To more fully respond, the editors and the author would like to hear from anyone who has information on the commercial development/exploitation of parks, and, if Culture & Sport Glasgow should be involved, the precise nature and level of their involvement.


The article states that "somewhat predictably, it has just been announced that the feted Kelvingrove Museum will be introducing admission charges".

We would like to clarify that entrance fees to national museums across the UK were officially scrapped on 1st December 2001. It is in this context and the wider concerns of commercial exploitation of common good facilities expressed in the article that Kelvingrove, a public museum, will for the first time since then be charging admission for the temporary Doctor Who Exhibition to be housed within the museum. At Earls Court, tickets for the Doctor Who Exhibition are: £9, child £7, under 3s free, family (2 adults + 2 children) £28.

The BBC makes it quite clear that it wishes to commercially exploit its brands. See, for instance: 'Doctor Who helps drive to record profits in BBC Worldwide's global expansion', The Guardian, Wednesday July 9, 2008.

To more fully understand the position of CSG, we believe it clearer to quote their website directly:
"Culture and Sport Glasgow has established a trading subsidiary called Culture and Sport Glasgow Trading CIC to undertake the management and development of commercial activities which Culture and Sport Glasgow cannot undertake as a charity. The CIC is responsible for delivering income through commercial activities such as retailing, catering and venue hire.
The key areas of current commercial activity are:
• Retail in Museums
• Daytime Catering in Culture and Sport Glasgow Venues
• Venue Hire"
http://www.csglasgow.org/tradingcompany/ [accessed 16/7/08]

To more fully respond, the editors and the author would like to hear from anyone who has information on: retail in museums, associated events catering, venue hire, or any other forms of commercial exploitation of museums or other common good assets.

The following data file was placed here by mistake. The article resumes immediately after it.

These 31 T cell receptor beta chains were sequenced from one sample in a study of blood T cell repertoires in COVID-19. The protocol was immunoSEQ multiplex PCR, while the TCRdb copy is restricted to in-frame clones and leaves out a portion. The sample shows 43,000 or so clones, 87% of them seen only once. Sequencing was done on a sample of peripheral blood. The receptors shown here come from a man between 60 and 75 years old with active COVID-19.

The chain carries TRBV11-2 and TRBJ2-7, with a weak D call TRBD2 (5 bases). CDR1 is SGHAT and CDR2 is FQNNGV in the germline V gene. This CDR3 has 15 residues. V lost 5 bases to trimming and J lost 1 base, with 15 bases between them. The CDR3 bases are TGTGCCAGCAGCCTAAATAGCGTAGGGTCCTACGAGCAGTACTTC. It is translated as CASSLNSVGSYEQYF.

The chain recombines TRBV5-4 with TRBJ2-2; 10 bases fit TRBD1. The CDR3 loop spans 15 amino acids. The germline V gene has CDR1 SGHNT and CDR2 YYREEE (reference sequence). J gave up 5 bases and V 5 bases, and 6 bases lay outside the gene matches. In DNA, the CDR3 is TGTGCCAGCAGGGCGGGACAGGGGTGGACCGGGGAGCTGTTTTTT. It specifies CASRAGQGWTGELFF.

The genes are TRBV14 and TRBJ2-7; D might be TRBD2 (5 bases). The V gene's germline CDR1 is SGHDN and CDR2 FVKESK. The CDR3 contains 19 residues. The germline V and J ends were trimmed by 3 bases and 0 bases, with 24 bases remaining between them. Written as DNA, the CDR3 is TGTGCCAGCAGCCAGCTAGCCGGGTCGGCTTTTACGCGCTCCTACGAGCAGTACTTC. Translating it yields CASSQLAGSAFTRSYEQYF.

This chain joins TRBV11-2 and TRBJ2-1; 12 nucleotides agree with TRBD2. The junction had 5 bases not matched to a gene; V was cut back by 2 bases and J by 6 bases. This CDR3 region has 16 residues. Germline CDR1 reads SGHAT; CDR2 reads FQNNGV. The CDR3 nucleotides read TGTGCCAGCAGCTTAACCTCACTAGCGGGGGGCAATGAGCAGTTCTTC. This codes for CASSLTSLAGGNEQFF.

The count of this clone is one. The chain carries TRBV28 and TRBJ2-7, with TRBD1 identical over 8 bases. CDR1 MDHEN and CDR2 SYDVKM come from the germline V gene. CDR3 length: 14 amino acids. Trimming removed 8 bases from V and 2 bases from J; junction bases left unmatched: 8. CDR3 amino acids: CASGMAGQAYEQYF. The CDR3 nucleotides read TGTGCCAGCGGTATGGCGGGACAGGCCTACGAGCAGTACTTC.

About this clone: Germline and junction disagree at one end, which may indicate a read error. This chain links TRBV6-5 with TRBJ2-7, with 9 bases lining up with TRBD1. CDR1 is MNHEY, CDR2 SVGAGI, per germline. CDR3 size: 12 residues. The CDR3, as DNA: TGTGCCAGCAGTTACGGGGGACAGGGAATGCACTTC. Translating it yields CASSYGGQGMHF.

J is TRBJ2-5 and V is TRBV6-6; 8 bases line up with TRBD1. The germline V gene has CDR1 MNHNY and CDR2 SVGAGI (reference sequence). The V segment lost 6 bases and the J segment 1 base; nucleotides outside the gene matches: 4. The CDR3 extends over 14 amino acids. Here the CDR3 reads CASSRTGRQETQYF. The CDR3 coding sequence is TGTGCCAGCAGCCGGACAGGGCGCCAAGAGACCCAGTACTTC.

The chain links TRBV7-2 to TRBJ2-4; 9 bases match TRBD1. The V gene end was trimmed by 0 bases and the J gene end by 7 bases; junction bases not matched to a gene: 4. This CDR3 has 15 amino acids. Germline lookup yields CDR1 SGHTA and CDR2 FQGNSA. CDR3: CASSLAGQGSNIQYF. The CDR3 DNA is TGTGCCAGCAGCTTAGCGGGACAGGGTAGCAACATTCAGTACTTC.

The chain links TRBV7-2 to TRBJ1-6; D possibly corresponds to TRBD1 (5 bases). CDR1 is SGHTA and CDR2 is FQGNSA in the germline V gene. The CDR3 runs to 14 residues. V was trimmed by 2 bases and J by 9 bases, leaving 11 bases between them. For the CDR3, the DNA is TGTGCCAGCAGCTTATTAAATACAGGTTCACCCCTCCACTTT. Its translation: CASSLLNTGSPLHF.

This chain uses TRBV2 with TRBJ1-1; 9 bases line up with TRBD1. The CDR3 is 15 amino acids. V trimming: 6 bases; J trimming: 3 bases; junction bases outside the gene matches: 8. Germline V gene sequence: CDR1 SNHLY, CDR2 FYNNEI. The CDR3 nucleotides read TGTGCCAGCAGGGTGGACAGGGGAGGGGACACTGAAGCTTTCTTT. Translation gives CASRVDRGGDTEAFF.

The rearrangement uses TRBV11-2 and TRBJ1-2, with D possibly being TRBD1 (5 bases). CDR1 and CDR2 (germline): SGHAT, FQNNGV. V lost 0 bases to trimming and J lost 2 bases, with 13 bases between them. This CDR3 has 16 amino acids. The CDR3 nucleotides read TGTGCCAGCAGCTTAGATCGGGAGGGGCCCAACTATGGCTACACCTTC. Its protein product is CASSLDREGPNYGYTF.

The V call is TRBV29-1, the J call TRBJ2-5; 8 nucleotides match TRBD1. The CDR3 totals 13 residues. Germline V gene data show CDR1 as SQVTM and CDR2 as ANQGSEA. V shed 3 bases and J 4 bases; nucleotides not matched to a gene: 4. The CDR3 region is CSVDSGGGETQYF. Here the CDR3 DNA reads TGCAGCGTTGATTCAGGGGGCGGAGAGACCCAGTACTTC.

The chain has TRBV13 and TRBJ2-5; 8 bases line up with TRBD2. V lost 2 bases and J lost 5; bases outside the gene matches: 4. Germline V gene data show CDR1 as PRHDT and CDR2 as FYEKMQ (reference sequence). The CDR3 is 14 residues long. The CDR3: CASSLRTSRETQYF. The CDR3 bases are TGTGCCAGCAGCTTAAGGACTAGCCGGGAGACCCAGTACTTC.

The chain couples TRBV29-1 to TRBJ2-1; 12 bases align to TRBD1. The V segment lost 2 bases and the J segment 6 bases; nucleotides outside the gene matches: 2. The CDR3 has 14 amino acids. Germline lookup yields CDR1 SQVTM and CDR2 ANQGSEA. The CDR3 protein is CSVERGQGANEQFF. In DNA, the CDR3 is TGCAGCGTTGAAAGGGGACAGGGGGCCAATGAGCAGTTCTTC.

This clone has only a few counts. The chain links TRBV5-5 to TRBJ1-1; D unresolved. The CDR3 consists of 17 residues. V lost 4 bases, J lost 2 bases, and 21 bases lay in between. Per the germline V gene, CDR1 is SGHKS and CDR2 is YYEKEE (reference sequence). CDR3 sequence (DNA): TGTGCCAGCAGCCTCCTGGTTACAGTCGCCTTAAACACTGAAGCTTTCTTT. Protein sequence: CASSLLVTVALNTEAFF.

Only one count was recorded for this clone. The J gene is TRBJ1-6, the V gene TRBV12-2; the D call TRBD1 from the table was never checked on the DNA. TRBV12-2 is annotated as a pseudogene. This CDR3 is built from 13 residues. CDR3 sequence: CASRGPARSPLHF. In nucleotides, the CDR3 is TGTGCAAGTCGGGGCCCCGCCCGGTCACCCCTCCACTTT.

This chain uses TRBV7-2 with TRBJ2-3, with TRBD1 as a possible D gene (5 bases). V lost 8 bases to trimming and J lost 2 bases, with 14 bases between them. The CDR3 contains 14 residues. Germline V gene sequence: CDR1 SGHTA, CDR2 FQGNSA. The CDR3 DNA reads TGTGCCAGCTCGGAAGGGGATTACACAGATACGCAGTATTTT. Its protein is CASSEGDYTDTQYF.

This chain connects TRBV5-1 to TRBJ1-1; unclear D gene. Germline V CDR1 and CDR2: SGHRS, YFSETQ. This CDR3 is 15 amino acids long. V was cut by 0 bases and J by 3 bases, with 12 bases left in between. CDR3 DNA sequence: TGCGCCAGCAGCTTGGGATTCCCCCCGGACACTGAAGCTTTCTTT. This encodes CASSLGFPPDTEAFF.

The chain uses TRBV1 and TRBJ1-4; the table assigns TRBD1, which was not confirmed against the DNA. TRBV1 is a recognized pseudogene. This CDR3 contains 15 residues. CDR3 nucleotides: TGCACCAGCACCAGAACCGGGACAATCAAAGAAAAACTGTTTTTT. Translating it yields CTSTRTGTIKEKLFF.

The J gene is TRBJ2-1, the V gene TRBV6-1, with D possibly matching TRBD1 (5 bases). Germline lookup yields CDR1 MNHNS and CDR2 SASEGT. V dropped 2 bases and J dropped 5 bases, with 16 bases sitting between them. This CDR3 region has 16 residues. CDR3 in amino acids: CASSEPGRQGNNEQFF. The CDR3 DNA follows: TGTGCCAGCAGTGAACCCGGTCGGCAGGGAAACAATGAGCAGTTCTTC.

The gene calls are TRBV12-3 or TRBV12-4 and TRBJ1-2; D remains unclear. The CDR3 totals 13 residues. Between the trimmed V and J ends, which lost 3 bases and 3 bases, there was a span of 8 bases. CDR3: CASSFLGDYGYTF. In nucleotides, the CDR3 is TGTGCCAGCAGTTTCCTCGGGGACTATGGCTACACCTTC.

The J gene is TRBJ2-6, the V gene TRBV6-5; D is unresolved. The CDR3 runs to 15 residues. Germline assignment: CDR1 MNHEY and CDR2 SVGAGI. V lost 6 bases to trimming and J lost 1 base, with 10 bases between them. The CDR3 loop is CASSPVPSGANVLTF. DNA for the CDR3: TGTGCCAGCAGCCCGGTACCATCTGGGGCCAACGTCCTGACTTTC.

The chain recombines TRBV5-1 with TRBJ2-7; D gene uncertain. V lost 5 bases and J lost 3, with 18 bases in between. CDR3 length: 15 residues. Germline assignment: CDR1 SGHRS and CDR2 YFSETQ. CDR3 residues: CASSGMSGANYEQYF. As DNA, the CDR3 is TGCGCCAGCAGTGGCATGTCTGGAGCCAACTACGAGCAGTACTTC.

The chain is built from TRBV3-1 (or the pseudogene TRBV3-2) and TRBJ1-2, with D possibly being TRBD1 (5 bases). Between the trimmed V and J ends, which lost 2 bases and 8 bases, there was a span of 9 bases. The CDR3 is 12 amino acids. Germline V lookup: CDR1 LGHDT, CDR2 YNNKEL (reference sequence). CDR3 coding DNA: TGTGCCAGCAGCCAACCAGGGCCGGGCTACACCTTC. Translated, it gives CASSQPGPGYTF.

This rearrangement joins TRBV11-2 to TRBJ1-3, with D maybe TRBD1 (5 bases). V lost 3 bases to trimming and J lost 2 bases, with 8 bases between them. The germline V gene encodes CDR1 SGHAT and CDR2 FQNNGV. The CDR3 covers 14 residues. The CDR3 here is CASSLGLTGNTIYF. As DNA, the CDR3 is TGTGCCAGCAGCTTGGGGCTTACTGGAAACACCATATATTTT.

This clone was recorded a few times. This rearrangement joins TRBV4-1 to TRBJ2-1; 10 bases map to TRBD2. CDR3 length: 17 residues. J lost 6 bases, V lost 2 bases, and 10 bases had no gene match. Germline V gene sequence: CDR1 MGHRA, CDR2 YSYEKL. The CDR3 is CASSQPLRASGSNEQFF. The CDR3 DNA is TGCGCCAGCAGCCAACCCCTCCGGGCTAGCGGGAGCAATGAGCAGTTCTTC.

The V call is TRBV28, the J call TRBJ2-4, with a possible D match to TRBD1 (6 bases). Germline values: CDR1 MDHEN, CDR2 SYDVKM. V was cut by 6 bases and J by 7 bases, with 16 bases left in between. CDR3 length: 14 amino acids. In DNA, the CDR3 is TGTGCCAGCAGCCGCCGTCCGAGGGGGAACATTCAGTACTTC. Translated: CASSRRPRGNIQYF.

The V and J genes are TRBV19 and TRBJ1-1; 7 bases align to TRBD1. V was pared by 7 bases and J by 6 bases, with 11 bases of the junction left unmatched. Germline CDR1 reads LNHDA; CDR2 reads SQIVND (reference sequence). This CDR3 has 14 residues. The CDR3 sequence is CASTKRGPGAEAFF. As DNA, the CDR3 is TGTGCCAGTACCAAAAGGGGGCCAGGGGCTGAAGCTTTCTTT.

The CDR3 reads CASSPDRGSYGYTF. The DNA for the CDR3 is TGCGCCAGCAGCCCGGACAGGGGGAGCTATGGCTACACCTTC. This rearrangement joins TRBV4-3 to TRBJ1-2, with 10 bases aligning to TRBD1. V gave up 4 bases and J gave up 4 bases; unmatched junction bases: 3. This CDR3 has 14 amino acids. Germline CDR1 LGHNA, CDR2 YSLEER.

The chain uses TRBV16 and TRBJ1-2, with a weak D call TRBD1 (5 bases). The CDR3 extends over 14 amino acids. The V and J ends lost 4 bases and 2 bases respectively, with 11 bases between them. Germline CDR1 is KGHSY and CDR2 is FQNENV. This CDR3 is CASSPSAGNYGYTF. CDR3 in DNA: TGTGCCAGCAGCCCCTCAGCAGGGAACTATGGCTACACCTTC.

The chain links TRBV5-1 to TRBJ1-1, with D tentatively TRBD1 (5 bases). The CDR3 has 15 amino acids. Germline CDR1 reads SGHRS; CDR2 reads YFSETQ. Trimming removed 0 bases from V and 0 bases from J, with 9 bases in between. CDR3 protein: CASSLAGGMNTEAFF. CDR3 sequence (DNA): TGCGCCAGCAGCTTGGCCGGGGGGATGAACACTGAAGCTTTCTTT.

The diagram of the board members of Culture & Sport Glasgow includes Councillor Archie Graham. Contrary to the information available and provided at the time, we have now learned that Councillor Graham resigned his position sometime in March/April 2008 and was replaced by Bailie Allan Stewart.

We would like to make clear that the initial information for this came from the Culture & Sport Glasgow website. At the time this research was conducted (in the first quarter of 2008) Archie Graham was still cited as a member of the board. Indeed, a response to a Freedom of Information request, dated 15 April 2008, names Graham as a Director.


We would like to make the following corrections, that:
• Bridget McConnell is not Executive Director of Culture and Sport Glasgow but Chief Executive of Culture and Sport Glasgow.
• Dr Vartan Gregorian is not seconded to Culture and Sport Glasgow but Special Advisor to the Board of Culture and Sport Glasgow.
• Independent Directors and Elected Members of Culture and Sport Glasgow are all members of the Board.
• as Director of Leisure Services for Glasgow City Council, Bridget McConnell's role had included overseeing sports facilities and the staging of a number of sporting events before the redesignation of post to Executive Director (Culture and Sport); this new, expanded appellation explicitly recognised the 'sports' element and, we are led to understand, the efforts to secure the Common Wealth Games.


We would like to apologise to Councillor Aileen Colleran, who is not, as incorrectly stated, a member of the Culture and Sport Glasgow (Trading) CIC board.